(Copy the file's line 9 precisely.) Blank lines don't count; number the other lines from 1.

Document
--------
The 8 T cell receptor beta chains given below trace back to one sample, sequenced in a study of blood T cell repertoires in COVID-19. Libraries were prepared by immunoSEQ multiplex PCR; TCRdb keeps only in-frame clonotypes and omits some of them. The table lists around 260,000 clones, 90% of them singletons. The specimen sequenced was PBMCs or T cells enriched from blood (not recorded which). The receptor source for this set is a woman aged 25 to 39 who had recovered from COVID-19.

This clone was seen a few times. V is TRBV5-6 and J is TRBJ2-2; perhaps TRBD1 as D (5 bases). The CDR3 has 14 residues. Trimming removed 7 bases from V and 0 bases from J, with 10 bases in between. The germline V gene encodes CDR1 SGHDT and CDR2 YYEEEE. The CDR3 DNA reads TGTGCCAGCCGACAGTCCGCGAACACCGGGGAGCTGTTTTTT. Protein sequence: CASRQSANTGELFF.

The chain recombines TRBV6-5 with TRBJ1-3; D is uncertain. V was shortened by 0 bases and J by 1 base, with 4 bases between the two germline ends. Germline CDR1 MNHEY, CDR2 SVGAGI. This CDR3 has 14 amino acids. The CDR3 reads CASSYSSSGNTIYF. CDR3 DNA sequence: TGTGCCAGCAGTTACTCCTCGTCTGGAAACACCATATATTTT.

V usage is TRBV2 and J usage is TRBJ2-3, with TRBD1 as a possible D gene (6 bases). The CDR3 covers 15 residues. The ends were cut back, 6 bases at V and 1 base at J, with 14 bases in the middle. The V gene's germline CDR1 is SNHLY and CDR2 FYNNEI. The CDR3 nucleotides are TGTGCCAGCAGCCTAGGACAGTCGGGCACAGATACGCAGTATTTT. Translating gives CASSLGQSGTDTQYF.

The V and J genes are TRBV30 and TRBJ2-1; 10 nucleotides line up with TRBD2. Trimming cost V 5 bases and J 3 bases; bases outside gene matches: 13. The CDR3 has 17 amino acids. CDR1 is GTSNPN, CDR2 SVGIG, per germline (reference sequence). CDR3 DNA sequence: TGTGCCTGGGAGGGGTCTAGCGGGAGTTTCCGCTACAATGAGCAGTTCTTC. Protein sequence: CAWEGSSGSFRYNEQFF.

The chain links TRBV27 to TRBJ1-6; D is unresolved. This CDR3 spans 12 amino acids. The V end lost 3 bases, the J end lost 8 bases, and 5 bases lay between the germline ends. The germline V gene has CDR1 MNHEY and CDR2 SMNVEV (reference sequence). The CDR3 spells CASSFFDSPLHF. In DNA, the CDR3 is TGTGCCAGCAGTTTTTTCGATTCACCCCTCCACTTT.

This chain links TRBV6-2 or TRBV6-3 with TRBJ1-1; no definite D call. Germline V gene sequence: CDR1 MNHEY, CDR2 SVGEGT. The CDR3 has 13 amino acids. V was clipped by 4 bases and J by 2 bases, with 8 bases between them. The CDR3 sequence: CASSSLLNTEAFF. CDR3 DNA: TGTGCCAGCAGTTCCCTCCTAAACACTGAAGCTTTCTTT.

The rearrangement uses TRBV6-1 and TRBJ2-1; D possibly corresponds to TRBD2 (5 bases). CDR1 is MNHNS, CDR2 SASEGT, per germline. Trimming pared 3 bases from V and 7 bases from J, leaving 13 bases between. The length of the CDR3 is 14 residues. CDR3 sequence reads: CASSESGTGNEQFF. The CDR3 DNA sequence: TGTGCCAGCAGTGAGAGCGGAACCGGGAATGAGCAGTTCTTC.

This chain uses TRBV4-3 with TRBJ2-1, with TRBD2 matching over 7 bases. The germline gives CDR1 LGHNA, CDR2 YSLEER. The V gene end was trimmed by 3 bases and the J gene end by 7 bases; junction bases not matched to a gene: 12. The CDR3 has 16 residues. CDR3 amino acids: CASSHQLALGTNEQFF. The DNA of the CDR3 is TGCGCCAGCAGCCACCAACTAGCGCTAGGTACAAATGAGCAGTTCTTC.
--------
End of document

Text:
This chain uses TRBV4-3 with TRBJ2-1, with TRBD2 matching over 7 bases. The germline gives CDR1 LGHNA, CDR2 YSLEER. The V gene end was trimmed by 3 bases and the J gene end by 7 bases; junction bases not matched to a gene: 12. The CDR3 has 16 residues. CDR3 amino acids: CASSHQLALGTNEQFF. The DNA of the CDR3 is TGCGCCAGCAGCCACCAACTAGCGCTAGGTACAAATGAGCAGTTCTTC.